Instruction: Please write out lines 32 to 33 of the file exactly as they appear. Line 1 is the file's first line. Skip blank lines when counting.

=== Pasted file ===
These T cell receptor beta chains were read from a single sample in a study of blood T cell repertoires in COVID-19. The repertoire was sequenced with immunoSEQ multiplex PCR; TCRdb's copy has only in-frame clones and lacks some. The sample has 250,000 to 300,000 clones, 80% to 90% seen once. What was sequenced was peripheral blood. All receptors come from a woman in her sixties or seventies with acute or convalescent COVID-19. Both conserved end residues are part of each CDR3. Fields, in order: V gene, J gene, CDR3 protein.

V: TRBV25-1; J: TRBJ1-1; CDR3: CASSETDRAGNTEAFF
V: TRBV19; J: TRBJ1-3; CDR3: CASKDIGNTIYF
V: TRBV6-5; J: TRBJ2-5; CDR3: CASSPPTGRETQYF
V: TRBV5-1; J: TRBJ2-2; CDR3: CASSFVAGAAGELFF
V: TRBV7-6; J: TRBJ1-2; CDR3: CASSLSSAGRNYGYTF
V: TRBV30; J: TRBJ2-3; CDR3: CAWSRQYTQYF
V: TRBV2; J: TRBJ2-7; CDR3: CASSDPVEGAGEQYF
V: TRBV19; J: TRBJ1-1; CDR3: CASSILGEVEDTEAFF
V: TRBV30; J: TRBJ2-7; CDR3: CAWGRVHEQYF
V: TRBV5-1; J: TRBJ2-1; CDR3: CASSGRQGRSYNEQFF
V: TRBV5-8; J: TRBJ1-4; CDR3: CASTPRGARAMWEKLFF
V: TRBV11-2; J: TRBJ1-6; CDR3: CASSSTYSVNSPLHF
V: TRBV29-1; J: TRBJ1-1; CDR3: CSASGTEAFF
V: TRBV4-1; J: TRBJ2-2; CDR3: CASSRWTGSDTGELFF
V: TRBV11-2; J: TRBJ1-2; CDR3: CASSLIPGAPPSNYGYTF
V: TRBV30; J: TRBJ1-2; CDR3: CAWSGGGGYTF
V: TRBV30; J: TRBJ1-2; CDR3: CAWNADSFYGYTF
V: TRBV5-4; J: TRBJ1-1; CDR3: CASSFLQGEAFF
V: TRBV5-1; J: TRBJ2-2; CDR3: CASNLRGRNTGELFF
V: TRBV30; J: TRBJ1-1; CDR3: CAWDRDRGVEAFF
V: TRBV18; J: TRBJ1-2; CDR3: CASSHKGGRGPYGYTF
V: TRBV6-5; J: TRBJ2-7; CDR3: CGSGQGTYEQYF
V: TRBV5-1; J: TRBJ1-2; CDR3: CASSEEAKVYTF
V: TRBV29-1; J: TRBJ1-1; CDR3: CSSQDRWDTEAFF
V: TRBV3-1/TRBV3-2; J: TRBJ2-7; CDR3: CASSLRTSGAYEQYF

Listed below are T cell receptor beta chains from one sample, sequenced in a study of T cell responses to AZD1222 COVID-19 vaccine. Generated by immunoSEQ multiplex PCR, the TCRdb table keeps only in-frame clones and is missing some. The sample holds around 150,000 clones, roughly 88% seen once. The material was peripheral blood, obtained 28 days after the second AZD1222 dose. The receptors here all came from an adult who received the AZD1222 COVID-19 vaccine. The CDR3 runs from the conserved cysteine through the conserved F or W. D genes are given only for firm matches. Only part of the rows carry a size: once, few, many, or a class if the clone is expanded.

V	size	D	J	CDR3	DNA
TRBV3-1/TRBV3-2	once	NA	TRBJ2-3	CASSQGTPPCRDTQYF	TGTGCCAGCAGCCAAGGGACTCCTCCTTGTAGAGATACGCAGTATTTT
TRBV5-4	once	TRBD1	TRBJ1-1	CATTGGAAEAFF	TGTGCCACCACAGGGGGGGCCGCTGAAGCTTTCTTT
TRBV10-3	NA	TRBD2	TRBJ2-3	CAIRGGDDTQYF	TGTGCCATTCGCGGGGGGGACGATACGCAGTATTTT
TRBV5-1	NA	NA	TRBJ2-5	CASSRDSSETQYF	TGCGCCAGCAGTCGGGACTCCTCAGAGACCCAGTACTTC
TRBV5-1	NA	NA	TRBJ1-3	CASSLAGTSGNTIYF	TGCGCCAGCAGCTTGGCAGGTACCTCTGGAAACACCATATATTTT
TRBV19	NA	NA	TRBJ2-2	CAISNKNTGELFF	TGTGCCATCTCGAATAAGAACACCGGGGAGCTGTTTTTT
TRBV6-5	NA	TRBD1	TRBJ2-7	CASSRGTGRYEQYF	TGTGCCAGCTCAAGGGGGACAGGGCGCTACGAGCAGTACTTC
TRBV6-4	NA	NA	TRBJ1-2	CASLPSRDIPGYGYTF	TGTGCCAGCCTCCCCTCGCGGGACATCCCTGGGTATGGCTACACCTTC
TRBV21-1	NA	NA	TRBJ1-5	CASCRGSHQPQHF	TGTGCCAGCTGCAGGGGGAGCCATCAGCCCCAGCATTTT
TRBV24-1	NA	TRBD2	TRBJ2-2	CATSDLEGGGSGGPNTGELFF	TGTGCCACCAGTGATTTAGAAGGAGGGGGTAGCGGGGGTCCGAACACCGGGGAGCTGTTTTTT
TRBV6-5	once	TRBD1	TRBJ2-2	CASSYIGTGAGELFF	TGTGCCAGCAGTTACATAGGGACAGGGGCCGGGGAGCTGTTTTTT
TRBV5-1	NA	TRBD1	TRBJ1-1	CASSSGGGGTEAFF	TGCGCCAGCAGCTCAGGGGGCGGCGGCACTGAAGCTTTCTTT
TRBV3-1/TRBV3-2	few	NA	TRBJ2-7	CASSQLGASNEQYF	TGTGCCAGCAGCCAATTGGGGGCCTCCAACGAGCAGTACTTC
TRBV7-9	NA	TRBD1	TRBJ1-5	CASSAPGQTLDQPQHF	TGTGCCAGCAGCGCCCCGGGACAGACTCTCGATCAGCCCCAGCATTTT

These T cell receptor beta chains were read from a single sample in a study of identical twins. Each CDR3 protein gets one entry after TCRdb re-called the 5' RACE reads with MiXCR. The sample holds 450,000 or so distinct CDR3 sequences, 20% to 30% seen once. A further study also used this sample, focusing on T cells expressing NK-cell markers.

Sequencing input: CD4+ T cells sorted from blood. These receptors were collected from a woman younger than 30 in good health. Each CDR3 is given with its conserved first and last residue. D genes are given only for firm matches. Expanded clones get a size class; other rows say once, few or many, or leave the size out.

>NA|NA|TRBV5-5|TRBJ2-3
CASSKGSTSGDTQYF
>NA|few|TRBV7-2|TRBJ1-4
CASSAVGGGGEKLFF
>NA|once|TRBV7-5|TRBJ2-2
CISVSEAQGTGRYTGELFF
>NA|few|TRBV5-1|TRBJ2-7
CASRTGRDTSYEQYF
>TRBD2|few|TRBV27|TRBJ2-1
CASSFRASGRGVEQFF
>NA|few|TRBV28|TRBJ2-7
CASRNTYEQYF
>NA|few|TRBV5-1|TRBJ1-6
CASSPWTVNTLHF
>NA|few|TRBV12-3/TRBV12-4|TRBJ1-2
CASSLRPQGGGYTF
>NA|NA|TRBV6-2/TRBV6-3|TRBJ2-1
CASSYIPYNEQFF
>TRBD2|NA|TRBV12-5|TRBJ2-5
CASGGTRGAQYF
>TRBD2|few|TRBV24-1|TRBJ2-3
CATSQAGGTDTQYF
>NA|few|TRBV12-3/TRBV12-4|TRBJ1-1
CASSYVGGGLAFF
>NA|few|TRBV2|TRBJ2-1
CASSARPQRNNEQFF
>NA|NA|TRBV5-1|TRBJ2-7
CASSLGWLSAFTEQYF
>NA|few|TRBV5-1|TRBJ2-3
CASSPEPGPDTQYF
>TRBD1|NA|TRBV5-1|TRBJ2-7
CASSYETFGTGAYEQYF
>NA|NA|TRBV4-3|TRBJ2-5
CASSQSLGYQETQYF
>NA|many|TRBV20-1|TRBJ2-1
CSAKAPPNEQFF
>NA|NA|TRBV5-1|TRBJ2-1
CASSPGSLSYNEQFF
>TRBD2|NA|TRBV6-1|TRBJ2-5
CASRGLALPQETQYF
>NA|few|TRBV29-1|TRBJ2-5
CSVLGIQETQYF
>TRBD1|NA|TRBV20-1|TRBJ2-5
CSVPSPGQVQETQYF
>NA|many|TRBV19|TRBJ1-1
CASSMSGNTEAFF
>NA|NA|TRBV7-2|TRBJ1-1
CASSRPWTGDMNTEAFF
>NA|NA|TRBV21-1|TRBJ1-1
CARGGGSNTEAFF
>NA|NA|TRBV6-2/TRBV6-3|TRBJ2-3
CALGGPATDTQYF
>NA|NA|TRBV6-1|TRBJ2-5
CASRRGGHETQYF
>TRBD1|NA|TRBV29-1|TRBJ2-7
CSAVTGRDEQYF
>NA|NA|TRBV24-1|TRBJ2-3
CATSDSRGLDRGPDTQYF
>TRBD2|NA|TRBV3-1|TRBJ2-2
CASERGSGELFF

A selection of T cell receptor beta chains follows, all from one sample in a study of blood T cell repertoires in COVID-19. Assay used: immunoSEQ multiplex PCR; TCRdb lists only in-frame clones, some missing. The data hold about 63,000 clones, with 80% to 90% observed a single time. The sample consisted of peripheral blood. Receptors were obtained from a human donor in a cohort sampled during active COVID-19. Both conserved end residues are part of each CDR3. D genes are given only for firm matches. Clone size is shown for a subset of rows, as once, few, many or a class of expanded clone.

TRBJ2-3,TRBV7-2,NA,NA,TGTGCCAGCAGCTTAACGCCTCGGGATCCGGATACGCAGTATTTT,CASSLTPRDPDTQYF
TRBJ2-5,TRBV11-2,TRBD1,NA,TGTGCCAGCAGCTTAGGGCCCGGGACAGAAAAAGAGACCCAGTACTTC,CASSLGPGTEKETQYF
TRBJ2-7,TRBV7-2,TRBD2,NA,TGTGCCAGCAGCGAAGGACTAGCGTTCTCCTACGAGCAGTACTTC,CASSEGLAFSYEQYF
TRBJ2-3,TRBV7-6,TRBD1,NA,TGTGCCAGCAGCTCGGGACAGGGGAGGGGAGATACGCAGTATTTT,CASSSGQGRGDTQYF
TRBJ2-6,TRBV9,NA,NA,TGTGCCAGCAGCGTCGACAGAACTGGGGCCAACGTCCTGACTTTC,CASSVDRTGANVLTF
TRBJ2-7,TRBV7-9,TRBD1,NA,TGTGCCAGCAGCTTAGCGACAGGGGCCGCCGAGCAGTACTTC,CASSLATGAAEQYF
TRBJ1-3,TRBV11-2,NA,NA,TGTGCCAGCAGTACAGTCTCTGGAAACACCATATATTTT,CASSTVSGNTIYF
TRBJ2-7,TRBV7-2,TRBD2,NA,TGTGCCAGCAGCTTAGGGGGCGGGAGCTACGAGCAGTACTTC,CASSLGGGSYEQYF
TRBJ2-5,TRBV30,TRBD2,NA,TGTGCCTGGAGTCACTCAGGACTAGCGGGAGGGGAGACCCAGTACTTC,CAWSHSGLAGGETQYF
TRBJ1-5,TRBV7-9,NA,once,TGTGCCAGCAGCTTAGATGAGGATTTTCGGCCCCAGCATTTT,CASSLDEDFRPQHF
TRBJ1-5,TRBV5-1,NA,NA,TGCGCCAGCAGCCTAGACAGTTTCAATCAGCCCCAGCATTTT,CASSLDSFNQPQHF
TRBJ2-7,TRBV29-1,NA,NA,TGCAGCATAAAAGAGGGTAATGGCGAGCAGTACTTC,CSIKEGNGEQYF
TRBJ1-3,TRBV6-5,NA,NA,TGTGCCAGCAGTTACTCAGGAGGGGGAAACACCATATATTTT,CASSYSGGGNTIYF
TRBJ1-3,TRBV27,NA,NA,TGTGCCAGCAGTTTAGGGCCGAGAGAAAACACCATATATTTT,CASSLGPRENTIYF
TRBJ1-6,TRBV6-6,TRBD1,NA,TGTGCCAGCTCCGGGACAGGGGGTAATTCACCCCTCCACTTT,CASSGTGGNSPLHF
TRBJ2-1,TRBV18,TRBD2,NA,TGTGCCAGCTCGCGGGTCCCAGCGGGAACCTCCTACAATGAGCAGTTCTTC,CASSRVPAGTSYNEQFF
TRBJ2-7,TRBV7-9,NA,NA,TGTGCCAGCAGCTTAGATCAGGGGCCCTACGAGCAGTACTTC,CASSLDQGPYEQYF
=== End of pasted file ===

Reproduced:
TRBV5-1	NA	NA	TRBJ2-5	CASSRDSSETQYF	TGCGCCAGCAGTCGGGACTCCTCAGAGACCCAGTACTTC
TRBV5-1	NA	NA	TRBJ1-3	CASSLAGTSGNTIYF	TGCGCCAGCAGCTTGGCAGGTACCTCTGGAAACACCATATATTTT